The patients were transferred to other hospices if they chose to, they were not abandoned.Some Nurses and HHA, SW and SC were kept on to help with the transfers. The staff had a two day notice and there was no severance package. It was poor business practices, people who did not understand the payment system and some Sunrise Commmunites would not give Trinity a chance until it was forced on them from upper management. Not to mention the new offices that were opened in areas with numerous Sunrise communites and getting the provider number taking longer (if ever)than expected. The Trinity employees that I knew were professional, hard working and it was all about the patient and family. To all the Trinity employees my thoughts are with you as you go through this difficult time

Tim Cousounis
said…

Simply put, there are too many hospices in the US. Rather than a sign of “what is to come”, this Trinity shutdown is the latest example of “what has come” to the hospice industry. We will continue to see the closure , or consolidation, of hospices with offices serving an average daily census of less than 100.

Tim Cousounis
MDVantage Palliative Care Group

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Anonymous
said…

as a former Trinity employee at the corporate location in Dallas, it was my opinion that the demise was from the top down. Mr. Plochocki, was a turn around CEO hired by the owning private equity firm and did an outstanding job getting the company to stand on its own two feet. The day that Trinity was sold to Sunrise and Mr. Plochocki stepped down was the first day to the road to ruin. The new president of the company, the former CFO, was incompentent, listened to no one who was experienced and hired decision makers (named the VP of Finance, Rita Andrews) who knew nothing of the hospice industry was only looking at pure financial numbers. Many good hard working folks who made the company what it was were forced out if they did not tow the company line of $$$. The president of the company took off to another job the minute the writing hit the wall and this just doomed Trinity quicker. A lot of people weren’t surprised with Trinity’s closing but the quickness and the cold heartness of Sunrise was the real surprise.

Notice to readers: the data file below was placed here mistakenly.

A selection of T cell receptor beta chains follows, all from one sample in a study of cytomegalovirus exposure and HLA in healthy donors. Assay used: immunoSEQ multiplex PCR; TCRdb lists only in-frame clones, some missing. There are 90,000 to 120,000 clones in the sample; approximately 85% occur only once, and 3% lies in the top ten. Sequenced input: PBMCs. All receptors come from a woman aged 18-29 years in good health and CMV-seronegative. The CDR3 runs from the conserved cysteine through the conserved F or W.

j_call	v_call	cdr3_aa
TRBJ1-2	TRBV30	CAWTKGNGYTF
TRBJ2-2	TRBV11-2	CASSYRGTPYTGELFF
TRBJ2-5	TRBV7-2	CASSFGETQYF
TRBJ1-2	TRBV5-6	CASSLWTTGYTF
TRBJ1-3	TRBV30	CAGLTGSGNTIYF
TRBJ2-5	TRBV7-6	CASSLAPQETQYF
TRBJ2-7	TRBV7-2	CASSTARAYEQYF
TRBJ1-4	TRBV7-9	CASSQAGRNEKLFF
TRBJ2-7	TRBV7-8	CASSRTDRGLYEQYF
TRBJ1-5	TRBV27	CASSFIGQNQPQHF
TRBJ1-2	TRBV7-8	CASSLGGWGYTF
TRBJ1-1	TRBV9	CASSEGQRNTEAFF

Anonymous
said…

I am curious as to why the employee severance package was changed one to two days before the closing? I am also curious as to why the CEO of only six months recieved a 300,000.00 severance package. What did she do that was worth that kind of money? They could have spread that money around to the emploees who really needed it, instead of lining someones pockete who wasn’t even there long enough to make a difference one way or the other.


Anonymous
said…

I did used to work for Trinity. At first, it was a good company. Then, the hospice market boomed. There were over 15 hospices in a 20 sq mile radius. Basically, they were paying nurse managers an inordinate amount of money. Their main program managers were also getting the high end of the stick.

The marketers were abysmal concentrating mainly on “obtaining” facilities and marketing to private assisted living facilities. Marketers are for marketing services, not doing the paperwork of signing up a patient. In terms of that, there was one marketing specialist that came from Odyssey Hospice who thought that a paper bag filled with treats and a brochure was an effective way to market. She had no business sense whatsoever for this industry.

They did not try to get the word out to the community as I attempted. Doctors are going to let the patient decide for themselves which hospice they prefer. Furthermore, our own medical directors were not recommending our services.

All in all, this company was as good and bad as any other hospice company. I got out because this industry is soon going to see the days that home health experienced with all the regulation attached. It’s a shame this industry which is supposed to be palliative in nature has become so cutthroat.